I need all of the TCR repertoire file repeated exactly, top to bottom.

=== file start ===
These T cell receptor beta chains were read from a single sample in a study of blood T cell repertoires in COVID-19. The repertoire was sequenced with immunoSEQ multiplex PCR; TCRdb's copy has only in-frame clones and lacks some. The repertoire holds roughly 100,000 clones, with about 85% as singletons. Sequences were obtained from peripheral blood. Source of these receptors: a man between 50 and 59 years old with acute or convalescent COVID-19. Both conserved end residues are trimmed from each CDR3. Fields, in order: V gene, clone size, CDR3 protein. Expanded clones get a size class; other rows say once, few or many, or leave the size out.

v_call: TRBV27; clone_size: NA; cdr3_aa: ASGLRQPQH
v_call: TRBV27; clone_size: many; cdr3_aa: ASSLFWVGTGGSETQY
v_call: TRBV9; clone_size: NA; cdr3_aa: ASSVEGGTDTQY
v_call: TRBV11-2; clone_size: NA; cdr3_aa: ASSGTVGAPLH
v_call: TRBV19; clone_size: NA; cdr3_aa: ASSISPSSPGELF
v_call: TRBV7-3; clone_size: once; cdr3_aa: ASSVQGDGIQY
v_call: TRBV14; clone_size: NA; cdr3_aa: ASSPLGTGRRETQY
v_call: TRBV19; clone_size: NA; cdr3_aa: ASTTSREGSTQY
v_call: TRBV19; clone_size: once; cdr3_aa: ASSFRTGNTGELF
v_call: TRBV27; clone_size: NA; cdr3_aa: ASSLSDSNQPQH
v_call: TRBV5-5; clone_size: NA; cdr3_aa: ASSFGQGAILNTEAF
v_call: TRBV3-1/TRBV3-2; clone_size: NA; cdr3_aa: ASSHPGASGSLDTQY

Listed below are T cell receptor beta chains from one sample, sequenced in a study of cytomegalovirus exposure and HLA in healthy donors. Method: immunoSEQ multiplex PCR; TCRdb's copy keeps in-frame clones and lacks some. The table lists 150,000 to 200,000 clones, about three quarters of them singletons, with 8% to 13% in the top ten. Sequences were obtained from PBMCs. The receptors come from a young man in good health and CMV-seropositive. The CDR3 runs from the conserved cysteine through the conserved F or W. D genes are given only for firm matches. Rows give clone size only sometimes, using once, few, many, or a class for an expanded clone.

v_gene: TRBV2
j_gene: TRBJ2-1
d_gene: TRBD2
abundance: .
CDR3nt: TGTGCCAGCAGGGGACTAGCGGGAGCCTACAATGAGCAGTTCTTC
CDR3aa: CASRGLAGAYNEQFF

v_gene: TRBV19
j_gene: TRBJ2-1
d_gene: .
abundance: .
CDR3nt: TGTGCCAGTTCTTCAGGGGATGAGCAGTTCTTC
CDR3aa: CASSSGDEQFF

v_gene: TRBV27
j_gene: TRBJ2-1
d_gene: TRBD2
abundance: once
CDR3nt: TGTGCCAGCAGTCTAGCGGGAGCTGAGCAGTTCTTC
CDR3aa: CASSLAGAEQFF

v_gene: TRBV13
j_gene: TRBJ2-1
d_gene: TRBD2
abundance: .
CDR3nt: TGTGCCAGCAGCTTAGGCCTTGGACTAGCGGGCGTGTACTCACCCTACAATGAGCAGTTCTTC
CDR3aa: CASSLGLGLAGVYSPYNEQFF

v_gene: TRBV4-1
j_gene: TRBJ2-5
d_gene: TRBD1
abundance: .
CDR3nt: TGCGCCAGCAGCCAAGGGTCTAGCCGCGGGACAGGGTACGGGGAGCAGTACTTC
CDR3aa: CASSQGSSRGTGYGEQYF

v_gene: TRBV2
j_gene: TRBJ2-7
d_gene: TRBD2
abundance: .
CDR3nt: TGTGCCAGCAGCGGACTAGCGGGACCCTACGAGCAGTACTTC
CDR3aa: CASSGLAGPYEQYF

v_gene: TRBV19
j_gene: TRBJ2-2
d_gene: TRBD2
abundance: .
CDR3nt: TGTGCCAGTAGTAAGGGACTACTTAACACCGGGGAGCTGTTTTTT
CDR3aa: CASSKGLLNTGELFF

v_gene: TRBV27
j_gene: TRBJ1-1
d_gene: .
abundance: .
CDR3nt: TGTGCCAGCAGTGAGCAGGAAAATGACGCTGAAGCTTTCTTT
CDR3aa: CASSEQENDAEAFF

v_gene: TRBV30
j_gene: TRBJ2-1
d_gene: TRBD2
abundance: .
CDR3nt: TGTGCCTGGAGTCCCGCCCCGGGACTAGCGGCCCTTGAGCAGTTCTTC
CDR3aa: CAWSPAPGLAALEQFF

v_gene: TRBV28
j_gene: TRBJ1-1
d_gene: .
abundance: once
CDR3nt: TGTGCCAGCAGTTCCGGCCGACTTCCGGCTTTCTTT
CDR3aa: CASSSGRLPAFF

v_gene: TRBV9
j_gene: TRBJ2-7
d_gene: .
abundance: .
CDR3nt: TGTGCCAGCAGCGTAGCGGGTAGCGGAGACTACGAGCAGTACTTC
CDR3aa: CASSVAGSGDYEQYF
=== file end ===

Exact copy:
These T cell receptor beta chains were read from a single sample in a study of blood T cell repertoires in COVID-19. The repertoire was sequenced with immunoSEQ multiplex PCR; TCRdb's copy has only in-frame clones and lacks some. The repertoire holds roughly 100,000 clones, with about 85% as singletons. Sequences were obtained from peripheral blood. Source of these receptors: a man between 50 and 59 years old with acute or convalescent COVID-19. Both conserved end residues are trimmed from each CDR3. Fields, in order: V gene, clone size, CDR3 protein. Expanded clones get a size class; other rows say once, few or many, or leave the size out.

v_call: TRBV27; clone_size: NA; cdr3_aa: ASGLRQPQH
v_call: TRBV27; clone_size: many; cdr3_aa: ASSLFWVGTGGSETQY
v_call: TRBV9; clone_size: NA; cdr3_aa: ASSVEGGTDTQY
v_call: TRBV11-2; clone_size: NA; cdr3_aa: ASSGTVGAPLH
v_call: TRBV19; clone_size: NA; cdr3_aa: ASSISPSSPGELF
v_call: TRBV7-3; clone_size: once; cdr3_aa: ASSVQGDGIQY
v_call: TRBV14; clone_size: NA; cdr3_aa: ASSPLGTGRRETQY
v_call: TRBV19; clone_size: NA; cdr3_aa: ASTTSREGSTQY
v_call: TRBV19; clone_size: once; cdr3_aa: ASSFRTGNTGELF
v_call: TRBV27; clone_size: NA; cdr3_aa: ASSLSDSNQPQH
v_call: TRBV5-5; clone_size: NA; cdr3_aa: ASSFGQGAILNTEAF
v_call: TRBV3-1/TRBV3-2; clone_size: NA; cdr3_aa: ASSHPGASGSLDTQY

Listed below are T cell receptor beta chains from one sample, sequenced in a study of cytomegalovirus exposure and HLA in healthy donors. Method: immunoSEQ multiplex PCR; TCRdb's copy keeps in-frame clones and lacks some. The table lists 150,000 to 200,000 clones, about three quarters of them singletons, with 8% to 13% in the top ten. Sequences were obtained from PBMCs. The receptors come from a young man in good health and CMV-seropositive. The CDR3 runs from the conserved cysteine through the conserved F or W. D genes are given only for firm matches. Rows give clone size only sometimes, using once, few, many, or a class for an expanded clone.

v_gene: TRBV2
j_gene: TRBJ2-1
d_gene: TRBD2
abundance: .
CDR3nt: TGTGCCAGCAGGGGACTAGCGGGAGCCTACAATGAGCAGTTCTTC
CDR3aa: CASRGLAGAYNEQFF

v_gene: TRBV19
j_gene: TRBJ2-1
d_gene: .
abundance: .
CDR3nt: TGTGCCAGTTCTTCAGGGGATGAGCAGTTCTTC
CDR3aa: CASSSGDEQFF

v_gene: TRBV27
j_gene: TRBJ2-1
d_gene: TRBD2
abundance: once
CDR3nt: TGTGCCAGCAGTCTAGCGGGAGCTGAGCAGTTCTTC
CDR3aa: CASSLAGAEQFF

v_gene: TRBV13
j_gene: TRBJ2-1
d_gene: TRBD2
abundance: .
CDR3nt: TGTGCCAGCAGCTTAGGCCTTGGACTAGCGGGCGTGTACTCACCCTACAATGAGCAGTTCTTC
CDR3aa: CASSLGLGLAGVYSPYNEQFF

v_gene: TRBV4-1
j_gene: TRBJ2-5
d_gene: TRBD1
abundance: .
CDR3nt: TGCGCCAGCAGCCAAGGGTCTAGCCGCGGGACAGGGTACGGGGAGCAGTACTTC
CDR3aa: CASSQGSSRGTGYGEQYF

v_gene: TRBV2
j_gene: TRBJ2-7
d_gene: TRBD2
abundance: .
CDR3nt: TGTGCCAGCAGCGGACTAGCGGGACCCTACGAGCAGTACTTC
CDR3aa: CASSGLAGPYEQYF

v_gene: TRBV19
j_gene: TRBJ2-2
d_gene: TRBD2
abundance: .
CDR3nt: TGTGCCAGTAGTAAGGGACTACTTAACACCGGGGAGCTGTTTTTT
CDR3aa: CASSKGLLNTGELFF

v_gene: TRBV27
j_gene: TRBJ1-1
d_gene: .
abundance: .
CDR3nt: TGTGCCAGCAGTGAGCAGGAAAATGACGCTGAAGCTTTCTTT
CDR3aa: CASSEQENDAEAFF

v_gene: TRBV30
j_gene: TRBJ2-1
d_gene: TRBD2
abundance: .
CDR3nt: TGTGCCTGGAGTCCCGCCCCGGGACTAGCGGCCCTTGAGCAGTTCTTC
CDR3aa: CAWSPAPGLAALEQFF

v_gene: TRBV28
j_gene: TRBJ1-1
d_gene: .
abundance: once
CDR3nt: TGTGCCAGCAGTTCCGGCCGACTTCCGGCTTTCTTT
CDR3aa: CASSSGRLPAFF

v_gene: TRBV9
j_gene: TRBJ2-7
d_gene: .
abundance: .
CDR3nt: TGTGCCAGCAGCGTAGCGGGTAGCGGAGACTACGAGCAGTACTTC
CDR3aa: CASSVAGSGDYEQYF